We had just over a half of a mile to paddle in the open water to get to the lighthouse. I was catching a wave here and there and getting little surfs off of them and just generally having fun when I looked up to just see Steve’s head above a wave. As he rose to the top of the wave, his kayak was twitching a bit and he was trying to set up for a brace with his paddle, but it looked like he couldn’t decide which side to brace on. Then in an instant, he was off at a racing speed looking determined to get to our goal of the Bustard Rock Lighthouses.

Night picture of a campsite on the Bustard Islands, ON
Night picture of a campsite on the Bustard Islands, ON

I watched him for a bit and looked up at the sky. The sun was setting as a red glow spreading out across the clouds. Then I started paddling as fast as I could. Up and down in the waves until I was within shouting distance.

“How do you feel about paddling two foot waves in the dark?” I shouted.

“I don’t,” said Steve.

“Want to turn around?”


Steve Hauptli dressed for the day prepares breakfast.
Steve Hauptli dressed for the day prepares breakfast.

We turned around and got back to the one foot waves behind the shelter of the rock maze. I looked back at the lighthouses, and the sun was under the horizon but the glow in the sky looked brighter than any neon sign and it filled the sky right behind the main lighthouse, which was now flashing our direction. It would have made the perfect picture.

We ate in the dark and went to bed. My heart sinking with the last of the fading glow, because I knew we wouldn’t have time to get to the lighthouses in the morning.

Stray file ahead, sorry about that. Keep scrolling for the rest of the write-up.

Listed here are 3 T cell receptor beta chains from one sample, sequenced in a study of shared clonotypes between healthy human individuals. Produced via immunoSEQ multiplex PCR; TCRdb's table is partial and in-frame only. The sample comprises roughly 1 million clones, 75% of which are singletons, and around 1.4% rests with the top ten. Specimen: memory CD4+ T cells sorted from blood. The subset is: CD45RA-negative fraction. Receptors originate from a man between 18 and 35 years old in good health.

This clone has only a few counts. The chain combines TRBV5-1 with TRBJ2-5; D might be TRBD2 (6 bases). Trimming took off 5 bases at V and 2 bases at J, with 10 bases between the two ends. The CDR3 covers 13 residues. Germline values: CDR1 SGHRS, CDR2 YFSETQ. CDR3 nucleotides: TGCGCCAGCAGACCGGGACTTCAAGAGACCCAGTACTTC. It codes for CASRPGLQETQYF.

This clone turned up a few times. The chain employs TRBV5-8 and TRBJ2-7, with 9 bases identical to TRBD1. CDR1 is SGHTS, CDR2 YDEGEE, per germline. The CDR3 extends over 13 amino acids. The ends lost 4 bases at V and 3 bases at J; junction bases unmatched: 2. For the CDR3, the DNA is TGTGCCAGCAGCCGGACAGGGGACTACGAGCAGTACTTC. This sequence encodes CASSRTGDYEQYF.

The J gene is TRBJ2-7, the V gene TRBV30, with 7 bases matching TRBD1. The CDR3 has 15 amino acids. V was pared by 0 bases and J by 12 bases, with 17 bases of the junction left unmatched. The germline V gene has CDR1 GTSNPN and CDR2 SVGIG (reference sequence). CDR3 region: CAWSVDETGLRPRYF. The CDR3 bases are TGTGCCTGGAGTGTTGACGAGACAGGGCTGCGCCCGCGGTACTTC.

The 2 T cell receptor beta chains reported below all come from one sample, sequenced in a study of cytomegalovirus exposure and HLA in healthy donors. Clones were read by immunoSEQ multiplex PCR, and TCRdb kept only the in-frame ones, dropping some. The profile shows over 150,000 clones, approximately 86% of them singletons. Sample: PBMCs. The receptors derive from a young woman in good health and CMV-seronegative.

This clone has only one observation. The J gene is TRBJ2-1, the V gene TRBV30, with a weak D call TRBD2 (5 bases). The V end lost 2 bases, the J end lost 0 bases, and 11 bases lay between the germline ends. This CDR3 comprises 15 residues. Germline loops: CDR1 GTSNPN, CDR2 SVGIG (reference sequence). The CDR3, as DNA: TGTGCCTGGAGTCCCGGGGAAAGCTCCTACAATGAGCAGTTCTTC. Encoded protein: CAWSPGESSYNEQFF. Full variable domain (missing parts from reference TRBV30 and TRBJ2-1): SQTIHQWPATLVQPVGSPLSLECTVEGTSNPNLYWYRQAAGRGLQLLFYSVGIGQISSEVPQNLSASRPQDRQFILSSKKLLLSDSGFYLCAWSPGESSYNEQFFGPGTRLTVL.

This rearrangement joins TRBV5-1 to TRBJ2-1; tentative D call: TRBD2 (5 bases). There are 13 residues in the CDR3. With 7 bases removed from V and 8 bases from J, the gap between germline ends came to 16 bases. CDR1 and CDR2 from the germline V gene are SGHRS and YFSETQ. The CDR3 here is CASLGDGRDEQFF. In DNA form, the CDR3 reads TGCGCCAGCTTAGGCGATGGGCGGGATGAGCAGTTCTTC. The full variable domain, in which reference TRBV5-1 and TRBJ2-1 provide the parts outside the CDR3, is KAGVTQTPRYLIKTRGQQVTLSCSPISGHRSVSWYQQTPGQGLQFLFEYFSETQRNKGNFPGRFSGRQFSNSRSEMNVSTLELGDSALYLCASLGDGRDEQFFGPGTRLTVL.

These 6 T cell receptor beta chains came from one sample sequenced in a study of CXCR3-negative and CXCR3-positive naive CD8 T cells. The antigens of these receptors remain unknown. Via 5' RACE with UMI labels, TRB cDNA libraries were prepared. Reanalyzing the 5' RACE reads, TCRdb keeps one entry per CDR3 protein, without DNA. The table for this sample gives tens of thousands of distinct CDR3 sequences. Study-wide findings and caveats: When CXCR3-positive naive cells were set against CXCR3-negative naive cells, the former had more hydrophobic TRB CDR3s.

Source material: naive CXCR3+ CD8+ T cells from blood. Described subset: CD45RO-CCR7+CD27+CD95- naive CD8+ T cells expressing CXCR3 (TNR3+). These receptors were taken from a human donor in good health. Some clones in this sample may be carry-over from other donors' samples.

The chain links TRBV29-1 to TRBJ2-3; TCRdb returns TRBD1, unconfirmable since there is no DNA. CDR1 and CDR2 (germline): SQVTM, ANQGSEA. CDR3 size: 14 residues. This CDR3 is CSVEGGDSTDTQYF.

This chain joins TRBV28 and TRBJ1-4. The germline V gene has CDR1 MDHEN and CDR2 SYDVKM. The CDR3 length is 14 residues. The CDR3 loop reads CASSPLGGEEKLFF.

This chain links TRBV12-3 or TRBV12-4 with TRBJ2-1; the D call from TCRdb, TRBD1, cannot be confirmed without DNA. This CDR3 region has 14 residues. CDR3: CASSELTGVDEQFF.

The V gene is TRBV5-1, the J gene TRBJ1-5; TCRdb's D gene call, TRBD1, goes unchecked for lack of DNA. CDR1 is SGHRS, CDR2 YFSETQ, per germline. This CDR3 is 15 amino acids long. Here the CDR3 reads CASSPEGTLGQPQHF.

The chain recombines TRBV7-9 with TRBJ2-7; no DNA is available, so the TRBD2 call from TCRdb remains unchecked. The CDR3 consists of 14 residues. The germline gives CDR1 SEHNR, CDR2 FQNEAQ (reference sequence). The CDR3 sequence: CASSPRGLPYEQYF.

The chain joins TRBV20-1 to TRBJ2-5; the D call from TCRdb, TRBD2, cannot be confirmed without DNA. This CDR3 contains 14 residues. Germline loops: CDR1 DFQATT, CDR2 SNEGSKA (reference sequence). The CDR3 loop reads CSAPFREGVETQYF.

Bustard Island Lighthouses, ON
Bustard Island Lighthouses, ON

The morning woke me early with sunshine reflecting from the water into my tent. Steve was up shortly and we talked a bit about how hard our day would be to get back to Byng Inlet, our take-out point. Even if we took a 4 mile open water crossing to try and save distance, we would have to paddle 21 miles. We decided to paddle out to the lighthouse anyway. The water was calm. The lighting golden and we spent an hour exploring the houses until we decided to get back on the water.

Kayaks near the Bustard Island lighthouses.
Kayaks near the Bustard Island lighthouses.

During that hour, the wind picked up and by the time we got to the start of our crossing, some five miles away from the lighthouses, the waves were boat high. Steve and I both felt up to it and we launched off with the wind behind us. An hour of easy paddling later, waves from behind pushing us, we landed to take a break.

“Waves feeling better?” I asked.

“Yep,” said Steve.

After our break, we paddled the rest of the way along the unprotected edge of the islands back to our take-out. The waves crashed against the rocks on our left and nudged our boats up and down. Despite being wind bound for almost two days, we had made our goal, and Steve had gotten used to paddling in waves. Not bad for a four day trip.


Bustard Island Details

Our trip was a four days long, which is just enough time to wet your mind and make your heart desire a longer stay. For a more enjoyable trip to the Bustard Islands from Byng Inlet plan on seven days. Seven days leaves much more time to relax and explore, and you’ll want to explore.


Georgian Cottages and Camping located at the mouth of the Magnetewan River, Byng Inlet, Georgian Bay, Ontario is a ideal location for starting your trip. They have a sand beach to launch from and places to camp the night before and after your trip. They do charge a fee to park your car. Spring 2007 Rates: $5/day Parking, $10/day/person Camping, $2/kayak Launch, and $3/shower.


I hate to give away locations of great campsites, but here is the UTM data for our two campsites: 17 515157E, 5083053N and the best one 17 506229E, 5080836N. Both NAD27 UTM.

Useful Hints

  • Tie two foot cords to each stake-out point on your tent and tarp. Use rocks to stake out the tent.
  • Keel Strips are good.
  • Keep a versitile lens on your camera: 18-200VR.
  • Bring Mosquito Coils to burn under your tarp at night.